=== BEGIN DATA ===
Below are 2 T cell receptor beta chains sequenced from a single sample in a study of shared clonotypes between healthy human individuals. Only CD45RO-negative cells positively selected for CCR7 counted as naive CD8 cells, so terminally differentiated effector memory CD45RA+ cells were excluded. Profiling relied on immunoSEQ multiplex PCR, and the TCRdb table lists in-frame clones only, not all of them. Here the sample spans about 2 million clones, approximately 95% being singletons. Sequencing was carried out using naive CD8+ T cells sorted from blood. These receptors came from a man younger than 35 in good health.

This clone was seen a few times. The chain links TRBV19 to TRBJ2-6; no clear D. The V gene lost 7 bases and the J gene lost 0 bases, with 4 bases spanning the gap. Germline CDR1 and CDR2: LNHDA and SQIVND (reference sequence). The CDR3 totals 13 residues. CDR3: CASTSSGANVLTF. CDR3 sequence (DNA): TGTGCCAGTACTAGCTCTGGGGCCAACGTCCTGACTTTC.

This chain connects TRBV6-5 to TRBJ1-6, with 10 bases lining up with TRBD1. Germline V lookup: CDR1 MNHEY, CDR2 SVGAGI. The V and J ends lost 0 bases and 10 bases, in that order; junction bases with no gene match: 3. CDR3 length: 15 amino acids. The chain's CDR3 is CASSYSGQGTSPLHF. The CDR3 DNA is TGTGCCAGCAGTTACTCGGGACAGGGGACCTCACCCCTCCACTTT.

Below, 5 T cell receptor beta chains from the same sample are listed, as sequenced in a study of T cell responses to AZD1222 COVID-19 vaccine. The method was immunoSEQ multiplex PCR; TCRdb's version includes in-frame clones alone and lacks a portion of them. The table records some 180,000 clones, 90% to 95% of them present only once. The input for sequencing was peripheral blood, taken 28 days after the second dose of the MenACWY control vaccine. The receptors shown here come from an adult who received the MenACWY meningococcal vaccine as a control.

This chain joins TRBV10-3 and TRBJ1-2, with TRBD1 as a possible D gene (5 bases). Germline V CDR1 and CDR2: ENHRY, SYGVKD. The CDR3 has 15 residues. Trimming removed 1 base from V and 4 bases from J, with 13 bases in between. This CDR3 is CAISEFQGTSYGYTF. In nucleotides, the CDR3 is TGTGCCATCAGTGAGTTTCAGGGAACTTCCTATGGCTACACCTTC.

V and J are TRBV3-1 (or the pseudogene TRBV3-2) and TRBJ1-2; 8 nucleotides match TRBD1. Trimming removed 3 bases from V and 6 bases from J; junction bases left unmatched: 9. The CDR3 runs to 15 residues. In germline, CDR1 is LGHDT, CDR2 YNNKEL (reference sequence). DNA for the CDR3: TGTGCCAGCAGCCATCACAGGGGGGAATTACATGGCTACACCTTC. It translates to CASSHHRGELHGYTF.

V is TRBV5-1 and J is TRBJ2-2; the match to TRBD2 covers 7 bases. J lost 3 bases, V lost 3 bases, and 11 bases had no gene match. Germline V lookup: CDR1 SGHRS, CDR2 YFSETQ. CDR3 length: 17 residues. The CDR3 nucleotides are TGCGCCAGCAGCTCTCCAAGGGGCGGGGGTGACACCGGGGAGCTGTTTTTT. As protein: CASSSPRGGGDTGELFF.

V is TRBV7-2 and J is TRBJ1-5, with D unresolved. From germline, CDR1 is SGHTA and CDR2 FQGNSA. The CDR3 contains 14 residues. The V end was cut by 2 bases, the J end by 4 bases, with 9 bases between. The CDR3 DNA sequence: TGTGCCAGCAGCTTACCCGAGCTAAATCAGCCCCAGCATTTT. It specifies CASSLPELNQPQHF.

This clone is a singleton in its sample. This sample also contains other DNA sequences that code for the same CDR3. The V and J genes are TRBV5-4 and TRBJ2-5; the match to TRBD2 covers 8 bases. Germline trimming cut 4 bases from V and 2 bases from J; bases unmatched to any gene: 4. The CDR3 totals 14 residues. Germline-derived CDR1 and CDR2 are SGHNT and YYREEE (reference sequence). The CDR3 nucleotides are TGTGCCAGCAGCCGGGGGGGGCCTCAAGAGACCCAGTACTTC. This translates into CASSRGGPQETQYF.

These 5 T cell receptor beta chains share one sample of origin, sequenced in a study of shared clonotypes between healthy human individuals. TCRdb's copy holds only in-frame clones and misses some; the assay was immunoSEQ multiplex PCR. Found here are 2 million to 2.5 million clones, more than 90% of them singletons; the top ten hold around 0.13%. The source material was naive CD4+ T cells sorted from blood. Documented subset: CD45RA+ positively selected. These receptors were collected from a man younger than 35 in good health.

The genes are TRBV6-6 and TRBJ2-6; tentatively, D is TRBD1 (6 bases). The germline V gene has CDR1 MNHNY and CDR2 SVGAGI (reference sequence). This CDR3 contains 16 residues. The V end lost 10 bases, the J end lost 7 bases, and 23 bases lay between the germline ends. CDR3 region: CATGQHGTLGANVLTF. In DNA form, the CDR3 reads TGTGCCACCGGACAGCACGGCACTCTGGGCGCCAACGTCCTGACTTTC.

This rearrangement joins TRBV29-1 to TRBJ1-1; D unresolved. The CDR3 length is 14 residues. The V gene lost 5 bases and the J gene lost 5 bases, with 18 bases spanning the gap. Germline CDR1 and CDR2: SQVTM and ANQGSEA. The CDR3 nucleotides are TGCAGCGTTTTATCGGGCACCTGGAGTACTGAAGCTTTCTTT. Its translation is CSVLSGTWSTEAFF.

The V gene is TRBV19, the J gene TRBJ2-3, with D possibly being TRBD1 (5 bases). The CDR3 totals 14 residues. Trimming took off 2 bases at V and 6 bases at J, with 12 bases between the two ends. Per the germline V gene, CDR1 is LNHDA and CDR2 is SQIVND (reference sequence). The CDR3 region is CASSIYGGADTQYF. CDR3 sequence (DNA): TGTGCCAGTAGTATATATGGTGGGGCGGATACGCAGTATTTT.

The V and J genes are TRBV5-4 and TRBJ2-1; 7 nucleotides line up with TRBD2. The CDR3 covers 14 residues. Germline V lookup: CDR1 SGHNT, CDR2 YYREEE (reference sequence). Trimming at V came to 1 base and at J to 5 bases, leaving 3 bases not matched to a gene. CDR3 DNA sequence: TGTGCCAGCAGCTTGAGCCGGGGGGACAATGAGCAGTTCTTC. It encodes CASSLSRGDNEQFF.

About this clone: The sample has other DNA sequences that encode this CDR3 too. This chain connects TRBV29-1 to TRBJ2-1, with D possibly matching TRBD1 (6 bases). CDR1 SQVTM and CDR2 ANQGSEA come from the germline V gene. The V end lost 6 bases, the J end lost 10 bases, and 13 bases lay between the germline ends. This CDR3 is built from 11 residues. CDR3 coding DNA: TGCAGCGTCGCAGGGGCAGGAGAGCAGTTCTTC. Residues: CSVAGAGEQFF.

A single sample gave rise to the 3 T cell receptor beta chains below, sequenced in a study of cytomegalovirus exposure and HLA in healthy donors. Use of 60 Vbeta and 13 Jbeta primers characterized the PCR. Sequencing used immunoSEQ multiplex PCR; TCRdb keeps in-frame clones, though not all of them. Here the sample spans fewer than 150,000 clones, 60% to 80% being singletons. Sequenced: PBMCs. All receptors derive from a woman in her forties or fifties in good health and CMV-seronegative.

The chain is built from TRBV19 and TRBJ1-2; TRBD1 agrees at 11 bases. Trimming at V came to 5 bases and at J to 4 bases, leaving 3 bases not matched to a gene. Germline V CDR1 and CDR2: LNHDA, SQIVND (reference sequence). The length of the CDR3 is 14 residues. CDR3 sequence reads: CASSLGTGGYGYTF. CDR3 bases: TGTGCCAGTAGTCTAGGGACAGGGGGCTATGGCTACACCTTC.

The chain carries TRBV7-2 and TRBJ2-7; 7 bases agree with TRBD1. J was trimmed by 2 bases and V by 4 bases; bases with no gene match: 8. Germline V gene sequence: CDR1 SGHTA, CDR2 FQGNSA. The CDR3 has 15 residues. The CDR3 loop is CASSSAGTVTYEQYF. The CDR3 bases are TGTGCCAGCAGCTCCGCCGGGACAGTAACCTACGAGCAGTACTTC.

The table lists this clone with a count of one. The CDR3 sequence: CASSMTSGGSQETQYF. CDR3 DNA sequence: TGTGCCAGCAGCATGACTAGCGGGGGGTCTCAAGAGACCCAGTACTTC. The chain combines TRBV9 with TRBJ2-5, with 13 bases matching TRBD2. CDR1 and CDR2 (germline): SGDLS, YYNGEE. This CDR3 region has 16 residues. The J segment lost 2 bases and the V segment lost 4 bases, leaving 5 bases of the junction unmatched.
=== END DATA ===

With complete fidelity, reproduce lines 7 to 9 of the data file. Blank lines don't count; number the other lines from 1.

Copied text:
V is TRBV5-1 and J is TRBJ2-2; the match to TRBD2 covers 7 bases. J lost 3 bases, V lost 3 bases, and 11 bases had no gene match. Germline V lookup: CDR1 SGHRS, CDR2 YFSETQ. CDR3 length: 17 residues. The CDR3 nucleotides are TGCGCCAGCAGCTCTCCAAGGGGCGGGGGTGACACCGGGGAGCTGTTTTTT. As protein: CASSSPRGGGDTGELFF.

V is TRBV7-2 and J is TRBJ1-5, with D unresolved. From germline, CDR1 is SGHTA and CDR2 FQGNSA. The CDR3 contains 14 residues. The V end was cut by 2 bases, the J end by 4 bases, with 9 bases between. The CDR3 DNA sequence: TGTGCCAGCAGCTTACCCGAGCTAAATCAGCCCCAGCATTTT. It specifies CASSLPELNQPQHF.

This clone is a singleton in its sample. This sample also contains other DNA sequences that code for the same CDR3. The V and J genes are TRBV5-4 and TRBJ2-5; the match to TRBD2 covers 8 bases. Germline trimming cut 4 bases from V and 2 bases from J; bases unmatched to any gene: 4. The CDR3 totals 14 residues. Germline-derived CDR1 and CDR2 are SGHNT and YYREEE (reference sequence). The CDR3 nucleotides are TGTGCCAGCAGCCGGGGGGGGCCTCAAGAGACCCAGTACTTC. This translates into CASSRGGPQETQYF.